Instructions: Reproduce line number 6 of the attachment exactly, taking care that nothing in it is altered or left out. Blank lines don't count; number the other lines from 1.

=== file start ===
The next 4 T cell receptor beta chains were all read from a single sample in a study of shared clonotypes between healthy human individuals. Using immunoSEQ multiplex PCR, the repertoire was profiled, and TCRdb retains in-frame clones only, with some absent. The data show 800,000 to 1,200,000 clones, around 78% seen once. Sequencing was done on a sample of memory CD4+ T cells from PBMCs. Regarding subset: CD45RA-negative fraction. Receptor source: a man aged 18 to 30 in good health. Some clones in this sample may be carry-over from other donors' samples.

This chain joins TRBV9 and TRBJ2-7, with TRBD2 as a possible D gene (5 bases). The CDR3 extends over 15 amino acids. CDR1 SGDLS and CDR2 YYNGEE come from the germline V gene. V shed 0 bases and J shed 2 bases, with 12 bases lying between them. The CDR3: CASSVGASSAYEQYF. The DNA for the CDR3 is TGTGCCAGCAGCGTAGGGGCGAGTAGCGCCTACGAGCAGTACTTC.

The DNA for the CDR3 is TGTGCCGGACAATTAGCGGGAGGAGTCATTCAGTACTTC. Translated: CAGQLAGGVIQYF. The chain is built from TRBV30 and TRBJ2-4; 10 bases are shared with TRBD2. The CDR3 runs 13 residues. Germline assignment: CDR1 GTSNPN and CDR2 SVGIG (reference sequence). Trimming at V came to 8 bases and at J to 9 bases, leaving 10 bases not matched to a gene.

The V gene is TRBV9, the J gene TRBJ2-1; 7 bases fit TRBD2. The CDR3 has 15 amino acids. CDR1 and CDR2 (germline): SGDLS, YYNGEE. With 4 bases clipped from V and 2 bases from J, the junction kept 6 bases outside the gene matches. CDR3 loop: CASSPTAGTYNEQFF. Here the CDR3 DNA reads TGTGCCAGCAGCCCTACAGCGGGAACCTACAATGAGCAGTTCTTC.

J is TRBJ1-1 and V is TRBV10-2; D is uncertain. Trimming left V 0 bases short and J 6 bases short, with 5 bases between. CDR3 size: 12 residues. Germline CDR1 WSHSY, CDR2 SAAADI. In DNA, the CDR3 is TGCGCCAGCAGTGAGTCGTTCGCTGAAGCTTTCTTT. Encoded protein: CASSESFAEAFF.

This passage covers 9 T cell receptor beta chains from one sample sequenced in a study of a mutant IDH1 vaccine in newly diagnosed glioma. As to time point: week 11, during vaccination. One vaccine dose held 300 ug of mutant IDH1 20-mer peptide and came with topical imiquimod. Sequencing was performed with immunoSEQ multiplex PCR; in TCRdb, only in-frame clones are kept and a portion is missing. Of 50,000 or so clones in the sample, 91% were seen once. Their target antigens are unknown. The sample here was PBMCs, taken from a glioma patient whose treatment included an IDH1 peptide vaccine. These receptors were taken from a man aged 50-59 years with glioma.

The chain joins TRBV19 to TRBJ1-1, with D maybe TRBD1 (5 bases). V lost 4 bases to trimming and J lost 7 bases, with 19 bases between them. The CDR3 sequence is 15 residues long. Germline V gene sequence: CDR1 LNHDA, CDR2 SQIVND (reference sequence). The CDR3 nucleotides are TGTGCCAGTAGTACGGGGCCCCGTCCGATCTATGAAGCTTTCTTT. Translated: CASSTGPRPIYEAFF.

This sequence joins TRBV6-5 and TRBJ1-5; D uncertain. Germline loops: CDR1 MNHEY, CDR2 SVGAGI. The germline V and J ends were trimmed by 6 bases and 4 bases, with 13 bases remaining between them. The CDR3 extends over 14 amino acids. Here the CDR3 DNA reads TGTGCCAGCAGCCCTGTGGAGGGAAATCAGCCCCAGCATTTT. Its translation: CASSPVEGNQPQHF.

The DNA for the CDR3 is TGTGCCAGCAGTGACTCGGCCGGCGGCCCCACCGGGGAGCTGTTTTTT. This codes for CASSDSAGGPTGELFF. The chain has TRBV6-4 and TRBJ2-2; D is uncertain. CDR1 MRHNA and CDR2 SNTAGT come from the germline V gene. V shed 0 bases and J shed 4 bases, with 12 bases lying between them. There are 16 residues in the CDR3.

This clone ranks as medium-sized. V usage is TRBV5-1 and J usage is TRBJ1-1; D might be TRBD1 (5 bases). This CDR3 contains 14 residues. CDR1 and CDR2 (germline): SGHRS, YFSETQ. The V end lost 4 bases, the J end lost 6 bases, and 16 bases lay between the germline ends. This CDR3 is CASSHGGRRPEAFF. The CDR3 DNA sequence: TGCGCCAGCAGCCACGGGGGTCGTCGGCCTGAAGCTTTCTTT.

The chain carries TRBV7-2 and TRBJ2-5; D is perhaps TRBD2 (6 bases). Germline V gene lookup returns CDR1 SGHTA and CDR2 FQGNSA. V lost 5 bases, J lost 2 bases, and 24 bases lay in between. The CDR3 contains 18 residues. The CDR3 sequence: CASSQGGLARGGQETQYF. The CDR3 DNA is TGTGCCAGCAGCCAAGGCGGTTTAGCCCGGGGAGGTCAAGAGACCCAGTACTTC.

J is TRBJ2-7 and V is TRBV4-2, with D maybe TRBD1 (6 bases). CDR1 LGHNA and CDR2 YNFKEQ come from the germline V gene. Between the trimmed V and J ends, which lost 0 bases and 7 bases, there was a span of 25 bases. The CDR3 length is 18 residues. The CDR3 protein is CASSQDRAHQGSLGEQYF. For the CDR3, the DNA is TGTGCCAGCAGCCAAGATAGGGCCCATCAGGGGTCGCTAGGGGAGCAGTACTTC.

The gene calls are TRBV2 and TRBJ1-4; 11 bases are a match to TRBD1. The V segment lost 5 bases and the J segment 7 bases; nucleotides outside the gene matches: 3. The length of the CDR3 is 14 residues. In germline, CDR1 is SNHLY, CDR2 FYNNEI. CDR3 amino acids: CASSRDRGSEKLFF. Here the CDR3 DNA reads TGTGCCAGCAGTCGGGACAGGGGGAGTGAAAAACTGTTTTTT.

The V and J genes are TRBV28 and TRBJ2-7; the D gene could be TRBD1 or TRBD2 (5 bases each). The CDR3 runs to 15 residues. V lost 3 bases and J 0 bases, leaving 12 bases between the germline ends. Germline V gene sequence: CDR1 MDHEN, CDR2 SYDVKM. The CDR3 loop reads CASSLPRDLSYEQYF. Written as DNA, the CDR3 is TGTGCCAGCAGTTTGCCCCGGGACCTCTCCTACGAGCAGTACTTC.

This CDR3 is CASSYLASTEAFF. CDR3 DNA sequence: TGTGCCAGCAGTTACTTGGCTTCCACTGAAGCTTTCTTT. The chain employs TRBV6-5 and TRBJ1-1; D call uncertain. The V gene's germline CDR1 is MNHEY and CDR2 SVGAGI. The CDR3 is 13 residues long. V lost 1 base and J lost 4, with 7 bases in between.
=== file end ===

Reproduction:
This passage covers 9 T cell receptor beta chains from one sample sequenced in a study of a mutant IDH1 vaccine in newly diagnosed glioma. As to time point: week 11, during vaccination. One vaccine dose held 300 ug of mutant IDH1 20-mer peptide and came with topical imiquimod. Sequencing was performed with immunoSEQ multiplex PCR; in TCRdb, only in-frame clones are kept and a portion is missing. Of 50,000 or so clones in the sample, 91% were seen once. Their target antigens are unknown. The sample here was PBMCs, taken from a glioma patient whose treatment included an IDH1 peptide vaccine. These receptors were taken from a man aged 50-59 years with glioma.